#TBT: Reward Me, Don’t Pay Me
Happy #TBT. To celebrate, we’re sharing an oldie-but-goodie post from Jim: Reward Me, Don’t Pay Me.
The brilliant Damian Bazadona wrote a piece that’s worth reading on an entertainment marketing website. Here’s a key tidbit:
“Oh, please no. The idea of brands rewarding consumers financially or otherwise through a mainstream digital platform for promoting products to friends just gives me a knee-jerk reaction of PLEASE NO. We all survive in some way, shape or form off of the recommendations of friends and colleagues. Do we really need to now develop a marketing platform that claws at the authenticity of the consumer driven referral?”
I know exactly what he means. He’s referring to a comment made by Dennis Crowley of Foursquare who said that next up will be the ability to know which members of a social network actually have influence. Damian quotes Crowley saying, “Once that happens, marketers will be able to reward the most influential users for mentioning them.”
Here’s the thing I’ve learned about rewards of this kind, and I think it applies here. Most people don’t want to get paid to sell out their friends. There are some people, it must be noted, who don’t care. The ones who forward emails to you day and night and are in it for the cash and prizes. Most people, though, would rather feel that they’re sharing something valuable, and then if there’s some recognition for it, great. If this kind of thing is pitched as something the customer is supposed to be doing FOR the money, you’re going to narrow the audience significantly because most people are not comfortable selling something at all — much less for a few measly bucks or a free latte. Very, very few people sell Amway because they love the products.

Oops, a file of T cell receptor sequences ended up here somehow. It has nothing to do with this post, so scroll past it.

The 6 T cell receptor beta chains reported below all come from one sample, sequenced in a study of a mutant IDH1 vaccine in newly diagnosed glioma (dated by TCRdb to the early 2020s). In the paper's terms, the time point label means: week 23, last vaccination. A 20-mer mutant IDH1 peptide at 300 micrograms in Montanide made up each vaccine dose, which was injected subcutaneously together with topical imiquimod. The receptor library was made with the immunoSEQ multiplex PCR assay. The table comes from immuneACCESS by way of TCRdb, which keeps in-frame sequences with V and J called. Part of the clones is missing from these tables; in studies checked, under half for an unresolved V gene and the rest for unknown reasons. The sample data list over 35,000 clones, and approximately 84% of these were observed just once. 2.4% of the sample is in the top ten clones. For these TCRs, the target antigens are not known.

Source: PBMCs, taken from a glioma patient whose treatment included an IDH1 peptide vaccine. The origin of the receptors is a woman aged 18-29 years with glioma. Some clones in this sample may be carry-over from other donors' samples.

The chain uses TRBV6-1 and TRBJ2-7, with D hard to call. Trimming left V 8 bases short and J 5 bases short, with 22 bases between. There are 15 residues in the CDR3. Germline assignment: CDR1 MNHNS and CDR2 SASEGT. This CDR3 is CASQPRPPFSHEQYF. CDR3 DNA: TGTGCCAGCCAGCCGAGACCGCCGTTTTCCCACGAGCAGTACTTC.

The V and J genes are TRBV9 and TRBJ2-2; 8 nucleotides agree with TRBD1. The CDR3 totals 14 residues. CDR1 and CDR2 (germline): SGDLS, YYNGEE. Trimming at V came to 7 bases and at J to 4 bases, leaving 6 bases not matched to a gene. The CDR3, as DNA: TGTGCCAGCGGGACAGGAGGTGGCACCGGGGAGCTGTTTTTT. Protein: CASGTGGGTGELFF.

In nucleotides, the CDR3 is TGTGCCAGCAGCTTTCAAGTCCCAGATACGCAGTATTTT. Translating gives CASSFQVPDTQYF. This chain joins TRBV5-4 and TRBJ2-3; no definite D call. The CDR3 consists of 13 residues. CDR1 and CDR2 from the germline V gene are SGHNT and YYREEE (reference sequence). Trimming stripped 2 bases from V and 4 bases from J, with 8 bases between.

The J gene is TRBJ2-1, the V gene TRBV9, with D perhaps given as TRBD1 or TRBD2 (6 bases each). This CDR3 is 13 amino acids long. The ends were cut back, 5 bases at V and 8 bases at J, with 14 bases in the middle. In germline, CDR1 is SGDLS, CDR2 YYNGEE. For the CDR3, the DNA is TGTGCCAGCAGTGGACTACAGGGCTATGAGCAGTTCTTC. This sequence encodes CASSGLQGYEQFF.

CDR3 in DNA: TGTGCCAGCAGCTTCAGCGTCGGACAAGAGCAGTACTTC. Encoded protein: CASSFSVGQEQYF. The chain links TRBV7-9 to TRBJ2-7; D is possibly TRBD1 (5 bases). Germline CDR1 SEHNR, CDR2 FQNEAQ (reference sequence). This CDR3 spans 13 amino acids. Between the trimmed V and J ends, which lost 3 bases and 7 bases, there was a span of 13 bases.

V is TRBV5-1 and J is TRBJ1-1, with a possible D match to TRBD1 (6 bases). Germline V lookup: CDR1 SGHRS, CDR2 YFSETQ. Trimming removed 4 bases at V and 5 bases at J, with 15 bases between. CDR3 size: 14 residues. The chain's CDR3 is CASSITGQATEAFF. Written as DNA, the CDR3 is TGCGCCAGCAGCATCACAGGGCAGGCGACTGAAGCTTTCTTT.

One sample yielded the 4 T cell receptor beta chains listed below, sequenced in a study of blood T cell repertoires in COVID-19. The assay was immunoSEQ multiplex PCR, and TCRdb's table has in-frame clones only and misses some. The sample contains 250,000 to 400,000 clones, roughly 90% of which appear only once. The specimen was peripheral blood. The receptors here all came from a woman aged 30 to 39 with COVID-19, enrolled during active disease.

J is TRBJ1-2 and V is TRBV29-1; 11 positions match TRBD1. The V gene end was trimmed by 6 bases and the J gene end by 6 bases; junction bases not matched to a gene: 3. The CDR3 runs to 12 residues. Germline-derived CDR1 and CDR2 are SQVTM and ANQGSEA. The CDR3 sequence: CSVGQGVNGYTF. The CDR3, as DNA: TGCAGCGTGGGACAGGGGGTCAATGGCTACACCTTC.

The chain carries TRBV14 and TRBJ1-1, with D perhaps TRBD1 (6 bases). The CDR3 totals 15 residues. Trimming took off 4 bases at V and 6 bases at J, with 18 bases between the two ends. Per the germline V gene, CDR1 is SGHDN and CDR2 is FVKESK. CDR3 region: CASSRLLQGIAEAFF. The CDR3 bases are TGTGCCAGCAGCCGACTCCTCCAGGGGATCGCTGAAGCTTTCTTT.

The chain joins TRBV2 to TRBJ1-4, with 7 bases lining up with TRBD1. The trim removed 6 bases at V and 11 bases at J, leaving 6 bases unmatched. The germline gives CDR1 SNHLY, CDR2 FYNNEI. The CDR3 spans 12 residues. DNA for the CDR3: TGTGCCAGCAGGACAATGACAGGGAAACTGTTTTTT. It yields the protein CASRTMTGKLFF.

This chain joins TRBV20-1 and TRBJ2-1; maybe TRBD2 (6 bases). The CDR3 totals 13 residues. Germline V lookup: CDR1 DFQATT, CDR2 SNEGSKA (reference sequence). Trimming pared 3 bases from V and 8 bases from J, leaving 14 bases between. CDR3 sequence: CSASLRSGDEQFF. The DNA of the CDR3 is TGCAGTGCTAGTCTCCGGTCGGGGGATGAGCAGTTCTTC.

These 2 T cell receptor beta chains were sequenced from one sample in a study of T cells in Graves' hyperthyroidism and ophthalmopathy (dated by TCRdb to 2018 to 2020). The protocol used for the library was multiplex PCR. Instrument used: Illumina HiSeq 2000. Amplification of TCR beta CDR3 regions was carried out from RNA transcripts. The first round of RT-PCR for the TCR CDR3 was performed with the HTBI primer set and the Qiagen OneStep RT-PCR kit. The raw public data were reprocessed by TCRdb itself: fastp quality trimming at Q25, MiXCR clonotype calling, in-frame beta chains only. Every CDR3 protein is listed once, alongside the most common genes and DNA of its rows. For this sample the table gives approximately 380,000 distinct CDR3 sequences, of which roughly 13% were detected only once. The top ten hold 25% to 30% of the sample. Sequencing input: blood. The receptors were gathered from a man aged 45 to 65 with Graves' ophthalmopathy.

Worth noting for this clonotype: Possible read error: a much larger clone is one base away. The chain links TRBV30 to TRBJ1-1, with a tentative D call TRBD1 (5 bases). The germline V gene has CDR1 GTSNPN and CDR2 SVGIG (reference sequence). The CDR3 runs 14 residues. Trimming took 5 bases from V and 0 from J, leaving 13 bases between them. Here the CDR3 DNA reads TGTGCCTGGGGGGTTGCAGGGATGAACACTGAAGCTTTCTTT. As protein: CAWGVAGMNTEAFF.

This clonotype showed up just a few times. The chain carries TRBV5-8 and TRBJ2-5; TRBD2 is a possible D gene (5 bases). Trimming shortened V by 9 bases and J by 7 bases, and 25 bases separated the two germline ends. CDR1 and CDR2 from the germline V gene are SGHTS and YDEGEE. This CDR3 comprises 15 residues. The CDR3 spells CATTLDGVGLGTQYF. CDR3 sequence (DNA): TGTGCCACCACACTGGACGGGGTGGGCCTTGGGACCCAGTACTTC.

Here’s another thing, Damian. I have a funny feeling the “authenticity of the consumer-driven referral” has already been significantly eroded. As different forms of media have become progressively less effective, marketers have tapped into person-to-person referrals in ways that aren’t constructive and have, therefore, muddied the water. I think we’re in for a bifurcation in person-to-person referrals: those that you can see from a mile away are being done for money and those that are done from personal enthusiasm. They’re not mutually exclusive, but whereas they’ve been pretty much blended, we’re likely to seem them separate. Naturally, performance on the paid side will (and probably already has) plummet; there will be (I’d argue already is) a war to raise the bounties and payoffs but, eventually, the market for that will top out.
True person-to-person referrals will quietly march on the whole time. If you happen to thank the people who do that for you, you’re in good shape. They’ll feel appreciated and be more likely to do it again without feeling like they’ve sold their friends down the river.